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Empathizing-systemizing cognitive styles: Effects of sex and academic degree

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Kidron, Rachel 
Kaganovskiy, Leon 


This study tests if the drives to empathize (E) and systemize (S), measured by the Systemizing Quotient-Revised (SQ-R) and Empathy Quotient (EQ), show effects of sex and academic degree. The responses of 419 students from the Humanities and the Physical Sciences were analyzed in terms of the E-S theory predictions. Results confirm that there is an interaction between sex, degree and the drive to empathize relative to systemize. Female students in the Humanities on average had a stronger drive to empathize than to systemize in comparison to males in the Humanities. Male students in the Sciences on average had a stronger drive to systemize than to empathize in comparison to females in the Sciences. Finally, students in the sciences on average had a stronger drive to systemize more than to empathize, irrespective of their sex. The reverse is true for students in the Humanities. These results strongly replicate earlier findings.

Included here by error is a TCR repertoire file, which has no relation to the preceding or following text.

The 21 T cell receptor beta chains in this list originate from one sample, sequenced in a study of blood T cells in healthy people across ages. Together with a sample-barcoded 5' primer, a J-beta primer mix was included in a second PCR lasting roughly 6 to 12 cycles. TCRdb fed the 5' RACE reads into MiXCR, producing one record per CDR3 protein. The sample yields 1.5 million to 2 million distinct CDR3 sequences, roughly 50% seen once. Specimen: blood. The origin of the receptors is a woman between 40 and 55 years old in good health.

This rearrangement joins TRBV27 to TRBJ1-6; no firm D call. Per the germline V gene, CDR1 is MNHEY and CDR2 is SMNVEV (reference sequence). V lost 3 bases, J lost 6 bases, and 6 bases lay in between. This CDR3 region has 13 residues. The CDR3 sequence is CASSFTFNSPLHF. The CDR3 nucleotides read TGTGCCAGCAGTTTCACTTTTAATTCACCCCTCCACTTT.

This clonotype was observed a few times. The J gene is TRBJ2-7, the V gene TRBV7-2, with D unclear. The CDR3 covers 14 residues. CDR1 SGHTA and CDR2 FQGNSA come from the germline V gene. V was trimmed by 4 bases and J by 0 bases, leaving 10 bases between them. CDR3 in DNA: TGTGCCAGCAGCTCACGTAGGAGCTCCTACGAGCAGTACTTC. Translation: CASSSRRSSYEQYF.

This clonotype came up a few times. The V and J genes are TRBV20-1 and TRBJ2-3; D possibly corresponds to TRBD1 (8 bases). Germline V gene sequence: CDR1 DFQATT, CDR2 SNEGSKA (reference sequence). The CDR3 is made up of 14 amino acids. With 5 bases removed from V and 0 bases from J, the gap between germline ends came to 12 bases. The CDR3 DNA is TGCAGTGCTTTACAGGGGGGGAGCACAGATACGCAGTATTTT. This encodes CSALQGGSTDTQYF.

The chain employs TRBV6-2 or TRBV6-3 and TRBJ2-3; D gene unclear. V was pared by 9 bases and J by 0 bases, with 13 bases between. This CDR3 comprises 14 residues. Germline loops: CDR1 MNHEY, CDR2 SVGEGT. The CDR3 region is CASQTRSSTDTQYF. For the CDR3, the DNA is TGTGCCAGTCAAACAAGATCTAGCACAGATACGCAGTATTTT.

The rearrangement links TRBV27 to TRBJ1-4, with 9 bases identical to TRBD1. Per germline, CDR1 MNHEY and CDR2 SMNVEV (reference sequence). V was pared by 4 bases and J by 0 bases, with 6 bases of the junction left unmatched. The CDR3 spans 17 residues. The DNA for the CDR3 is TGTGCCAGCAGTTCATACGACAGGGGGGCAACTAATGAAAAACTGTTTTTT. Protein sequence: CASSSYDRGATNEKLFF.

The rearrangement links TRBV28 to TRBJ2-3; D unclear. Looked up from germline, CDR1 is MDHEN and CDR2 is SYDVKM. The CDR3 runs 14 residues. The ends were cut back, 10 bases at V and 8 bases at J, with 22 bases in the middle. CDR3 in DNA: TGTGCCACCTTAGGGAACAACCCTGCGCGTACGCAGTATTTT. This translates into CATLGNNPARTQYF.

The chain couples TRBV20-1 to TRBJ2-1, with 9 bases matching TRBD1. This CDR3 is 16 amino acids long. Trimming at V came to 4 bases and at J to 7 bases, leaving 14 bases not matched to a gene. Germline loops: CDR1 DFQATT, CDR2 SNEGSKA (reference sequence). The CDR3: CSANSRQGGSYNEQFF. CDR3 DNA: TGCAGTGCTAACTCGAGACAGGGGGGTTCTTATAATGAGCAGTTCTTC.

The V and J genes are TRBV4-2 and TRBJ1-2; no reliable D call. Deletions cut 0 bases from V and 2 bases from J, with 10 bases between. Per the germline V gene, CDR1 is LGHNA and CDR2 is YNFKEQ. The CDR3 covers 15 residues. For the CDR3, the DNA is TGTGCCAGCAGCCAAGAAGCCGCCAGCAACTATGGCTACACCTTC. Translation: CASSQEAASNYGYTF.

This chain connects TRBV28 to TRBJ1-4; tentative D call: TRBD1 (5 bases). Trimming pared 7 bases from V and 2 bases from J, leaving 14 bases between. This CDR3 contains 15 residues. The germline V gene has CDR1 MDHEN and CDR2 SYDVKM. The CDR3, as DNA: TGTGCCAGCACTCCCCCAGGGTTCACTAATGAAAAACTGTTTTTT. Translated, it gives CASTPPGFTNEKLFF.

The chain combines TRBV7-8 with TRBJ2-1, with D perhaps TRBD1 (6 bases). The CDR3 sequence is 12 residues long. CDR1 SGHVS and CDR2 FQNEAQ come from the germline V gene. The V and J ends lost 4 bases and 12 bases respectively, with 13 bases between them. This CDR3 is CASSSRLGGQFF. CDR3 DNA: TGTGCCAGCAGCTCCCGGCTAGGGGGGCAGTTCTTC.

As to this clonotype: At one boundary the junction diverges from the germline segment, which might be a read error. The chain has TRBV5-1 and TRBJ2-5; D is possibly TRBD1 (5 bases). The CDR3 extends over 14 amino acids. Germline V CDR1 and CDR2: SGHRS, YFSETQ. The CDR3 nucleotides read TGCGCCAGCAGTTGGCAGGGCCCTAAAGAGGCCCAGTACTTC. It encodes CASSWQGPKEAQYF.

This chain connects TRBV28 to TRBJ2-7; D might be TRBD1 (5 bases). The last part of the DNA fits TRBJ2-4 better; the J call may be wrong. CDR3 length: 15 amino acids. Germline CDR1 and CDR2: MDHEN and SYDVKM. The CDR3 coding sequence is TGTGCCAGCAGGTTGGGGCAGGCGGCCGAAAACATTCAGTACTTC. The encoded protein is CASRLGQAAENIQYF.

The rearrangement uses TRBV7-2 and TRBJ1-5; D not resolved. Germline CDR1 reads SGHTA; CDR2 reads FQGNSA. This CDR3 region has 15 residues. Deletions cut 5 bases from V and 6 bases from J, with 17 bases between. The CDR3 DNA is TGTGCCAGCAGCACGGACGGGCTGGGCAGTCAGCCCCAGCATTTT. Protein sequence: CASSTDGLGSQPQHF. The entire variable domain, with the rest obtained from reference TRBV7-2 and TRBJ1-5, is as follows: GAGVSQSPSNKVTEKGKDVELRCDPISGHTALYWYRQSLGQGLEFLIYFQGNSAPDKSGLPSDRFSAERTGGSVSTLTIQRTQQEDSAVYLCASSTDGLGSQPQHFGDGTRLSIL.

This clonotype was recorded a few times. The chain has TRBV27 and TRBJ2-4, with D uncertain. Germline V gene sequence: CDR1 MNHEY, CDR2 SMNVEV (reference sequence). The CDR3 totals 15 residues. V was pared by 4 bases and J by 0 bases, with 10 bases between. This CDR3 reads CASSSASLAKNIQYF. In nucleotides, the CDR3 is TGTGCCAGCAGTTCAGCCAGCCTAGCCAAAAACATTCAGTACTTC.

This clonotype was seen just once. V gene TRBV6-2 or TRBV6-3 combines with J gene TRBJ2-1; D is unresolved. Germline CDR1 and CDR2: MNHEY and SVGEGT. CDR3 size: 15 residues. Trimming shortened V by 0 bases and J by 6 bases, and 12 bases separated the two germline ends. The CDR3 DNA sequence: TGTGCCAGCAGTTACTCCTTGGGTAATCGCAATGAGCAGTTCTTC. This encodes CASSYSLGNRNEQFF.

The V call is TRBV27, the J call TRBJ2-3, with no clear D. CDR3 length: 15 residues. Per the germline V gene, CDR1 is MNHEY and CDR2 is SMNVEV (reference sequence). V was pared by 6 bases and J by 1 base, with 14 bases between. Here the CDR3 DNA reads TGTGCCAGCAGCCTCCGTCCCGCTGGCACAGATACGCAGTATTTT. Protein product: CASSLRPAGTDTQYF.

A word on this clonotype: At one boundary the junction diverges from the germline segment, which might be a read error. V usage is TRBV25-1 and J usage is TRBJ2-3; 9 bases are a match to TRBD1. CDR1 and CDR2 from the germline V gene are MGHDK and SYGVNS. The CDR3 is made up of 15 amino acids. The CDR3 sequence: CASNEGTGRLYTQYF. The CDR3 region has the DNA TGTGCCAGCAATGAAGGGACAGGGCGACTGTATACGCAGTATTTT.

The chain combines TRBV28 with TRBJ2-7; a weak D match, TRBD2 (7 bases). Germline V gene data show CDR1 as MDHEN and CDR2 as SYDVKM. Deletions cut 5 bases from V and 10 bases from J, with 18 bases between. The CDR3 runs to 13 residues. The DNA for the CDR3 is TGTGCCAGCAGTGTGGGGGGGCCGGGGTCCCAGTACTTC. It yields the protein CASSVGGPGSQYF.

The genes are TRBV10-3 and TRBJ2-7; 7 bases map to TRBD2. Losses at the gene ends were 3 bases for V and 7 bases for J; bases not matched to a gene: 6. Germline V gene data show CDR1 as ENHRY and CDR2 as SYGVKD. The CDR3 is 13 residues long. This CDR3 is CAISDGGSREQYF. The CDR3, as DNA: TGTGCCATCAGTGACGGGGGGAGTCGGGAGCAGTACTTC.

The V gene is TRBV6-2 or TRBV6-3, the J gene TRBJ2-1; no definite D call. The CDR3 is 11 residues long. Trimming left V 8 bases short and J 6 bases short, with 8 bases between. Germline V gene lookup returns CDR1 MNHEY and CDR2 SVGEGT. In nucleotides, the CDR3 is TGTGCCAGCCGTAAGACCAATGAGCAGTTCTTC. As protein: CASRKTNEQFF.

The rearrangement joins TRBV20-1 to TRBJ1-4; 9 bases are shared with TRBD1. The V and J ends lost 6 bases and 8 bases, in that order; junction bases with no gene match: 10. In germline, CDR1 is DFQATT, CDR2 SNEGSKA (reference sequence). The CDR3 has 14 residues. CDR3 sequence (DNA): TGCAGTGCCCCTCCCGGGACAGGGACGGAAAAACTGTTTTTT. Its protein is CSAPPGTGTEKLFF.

5205 Social and Personality Psychology, 52 Psychology, Adult, Career Choice, Cognition, Educational Status, Empathy, Female, Humanities, Humans, Male, Natural Science Disciplines, Personality, Sex Factors, Students, Surveys and Questionnaires, Young Adult

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Public Library of Science (PLoS)
SBC was supported by the Autism Research Trust and the MRC and Wellcome Trust during the period of this work. The research was conducted in association with the National Institute for Health Research (NIHR) Collaboration for Leadership in Applied Health Research and Care East of England at Cambridgeshire and Peterborough NHS Foundation Trust.